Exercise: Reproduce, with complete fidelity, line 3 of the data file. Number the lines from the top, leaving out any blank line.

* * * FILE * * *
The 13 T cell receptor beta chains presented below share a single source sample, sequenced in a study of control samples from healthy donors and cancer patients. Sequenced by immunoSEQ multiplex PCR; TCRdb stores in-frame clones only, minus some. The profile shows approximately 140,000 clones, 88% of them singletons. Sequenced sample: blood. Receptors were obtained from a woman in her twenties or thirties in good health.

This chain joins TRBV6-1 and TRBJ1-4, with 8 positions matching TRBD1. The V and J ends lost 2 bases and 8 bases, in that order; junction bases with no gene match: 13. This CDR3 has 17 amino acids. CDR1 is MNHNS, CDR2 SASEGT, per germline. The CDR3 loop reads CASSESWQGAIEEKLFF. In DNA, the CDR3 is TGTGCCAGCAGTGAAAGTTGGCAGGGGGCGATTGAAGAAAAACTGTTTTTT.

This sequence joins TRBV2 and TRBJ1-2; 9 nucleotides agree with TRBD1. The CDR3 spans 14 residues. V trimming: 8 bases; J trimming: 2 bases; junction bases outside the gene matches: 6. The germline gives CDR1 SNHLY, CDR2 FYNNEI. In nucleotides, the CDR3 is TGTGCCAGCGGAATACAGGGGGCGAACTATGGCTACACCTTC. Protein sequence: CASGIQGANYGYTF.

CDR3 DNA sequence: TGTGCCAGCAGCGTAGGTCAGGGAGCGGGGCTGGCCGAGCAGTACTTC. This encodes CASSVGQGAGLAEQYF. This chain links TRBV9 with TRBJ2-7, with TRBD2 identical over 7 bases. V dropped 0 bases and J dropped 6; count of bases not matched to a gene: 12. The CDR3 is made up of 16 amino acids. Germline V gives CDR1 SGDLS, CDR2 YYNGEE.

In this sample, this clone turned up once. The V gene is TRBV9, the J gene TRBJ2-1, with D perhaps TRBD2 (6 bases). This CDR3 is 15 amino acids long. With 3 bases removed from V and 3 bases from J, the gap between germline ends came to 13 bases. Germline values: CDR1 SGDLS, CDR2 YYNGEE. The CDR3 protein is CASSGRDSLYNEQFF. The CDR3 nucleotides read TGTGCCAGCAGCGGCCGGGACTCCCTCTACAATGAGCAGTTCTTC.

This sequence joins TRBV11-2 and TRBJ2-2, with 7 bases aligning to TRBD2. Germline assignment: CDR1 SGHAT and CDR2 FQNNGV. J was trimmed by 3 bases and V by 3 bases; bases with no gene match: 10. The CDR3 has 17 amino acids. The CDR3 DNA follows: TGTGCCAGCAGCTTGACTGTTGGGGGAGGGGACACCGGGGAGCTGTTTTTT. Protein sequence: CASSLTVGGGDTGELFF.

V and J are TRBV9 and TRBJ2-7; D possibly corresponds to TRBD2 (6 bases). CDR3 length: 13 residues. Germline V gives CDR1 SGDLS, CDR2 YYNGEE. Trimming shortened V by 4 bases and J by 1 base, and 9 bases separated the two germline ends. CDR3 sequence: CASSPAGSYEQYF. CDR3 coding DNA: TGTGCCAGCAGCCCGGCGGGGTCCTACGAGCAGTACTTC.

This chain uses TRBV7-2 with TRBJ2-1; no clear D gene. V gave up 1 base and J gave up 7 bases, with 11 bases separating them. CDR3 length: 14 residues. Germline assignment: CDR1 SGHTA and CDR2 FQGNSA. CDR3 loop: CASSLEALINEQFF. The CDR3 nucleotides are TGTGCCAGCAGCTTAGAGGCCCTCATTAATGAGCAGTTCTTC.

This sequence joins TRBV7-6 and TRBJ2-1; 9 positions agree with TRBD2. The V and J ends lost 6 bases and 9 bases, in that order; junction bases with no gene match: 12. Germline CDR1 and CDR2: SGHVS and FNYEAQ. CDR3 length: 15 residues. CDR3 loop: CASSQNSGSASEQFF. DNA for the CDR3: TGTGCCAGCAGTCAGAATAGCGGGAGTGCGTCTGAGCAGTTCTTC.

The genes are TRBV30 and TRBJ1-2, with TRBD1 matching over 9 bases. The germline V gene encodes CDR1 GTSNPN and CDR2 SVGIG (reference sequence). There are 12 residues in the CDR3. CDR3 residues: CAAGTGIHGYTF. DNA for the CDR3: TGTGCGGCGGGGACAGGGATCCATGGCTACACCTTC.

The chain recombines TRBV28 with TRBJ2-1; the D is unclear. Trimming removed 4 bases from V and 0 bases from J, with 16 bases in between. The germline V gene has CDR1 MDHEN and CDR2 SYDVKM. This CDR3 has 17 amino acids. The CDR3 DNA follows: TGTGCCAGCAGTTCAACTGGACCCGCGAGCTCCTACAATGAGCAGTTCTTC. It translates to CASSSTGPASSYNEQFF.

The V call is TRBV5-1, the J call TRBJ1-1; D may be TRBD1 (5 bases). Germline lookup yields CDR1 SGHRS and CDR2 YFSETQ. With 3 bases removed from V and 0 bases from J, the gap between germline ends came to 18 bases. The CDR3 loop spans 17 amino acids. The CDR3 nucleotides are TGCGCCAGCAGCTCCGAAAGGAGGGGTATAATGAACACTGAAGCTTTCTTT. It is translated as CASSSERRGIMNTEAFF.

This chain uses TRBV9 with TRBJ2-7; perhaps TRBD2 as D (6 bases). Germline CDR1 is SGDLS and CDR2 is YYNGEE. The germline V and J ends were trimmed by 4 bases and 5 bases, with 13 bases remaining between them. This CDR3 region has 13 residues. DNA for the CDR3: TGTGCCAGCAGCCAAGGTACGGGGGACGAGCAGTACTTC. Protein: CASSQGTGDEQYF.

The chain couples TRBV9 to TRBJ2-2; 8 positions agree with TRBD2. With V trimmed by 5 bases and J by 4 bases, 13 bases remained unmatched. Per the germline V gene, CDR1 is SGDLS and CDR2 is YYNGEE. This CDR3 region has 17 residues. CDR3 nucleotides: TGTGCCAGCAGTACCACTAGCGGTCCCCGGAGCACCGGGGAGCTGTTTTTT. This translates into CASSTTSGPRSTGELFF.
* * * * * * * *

This sequence joins TRBV2 and TRBJ1-2; 9 nucleotides agree with TRBD1. The CDR3 spans 14 residues. V trimming: 8 bases; J trimming: 2 bases; junction bases outside the gene matches: 6. The germline gives CDR1 SNHLY, CDR2 FYNNEI. In nucleotides, the CDR3 is TGTGCCAGCGGAATACAGGGGGCGAACTATGGCTACACCTTC. Protein sequence: CASGIQGANYGYTF.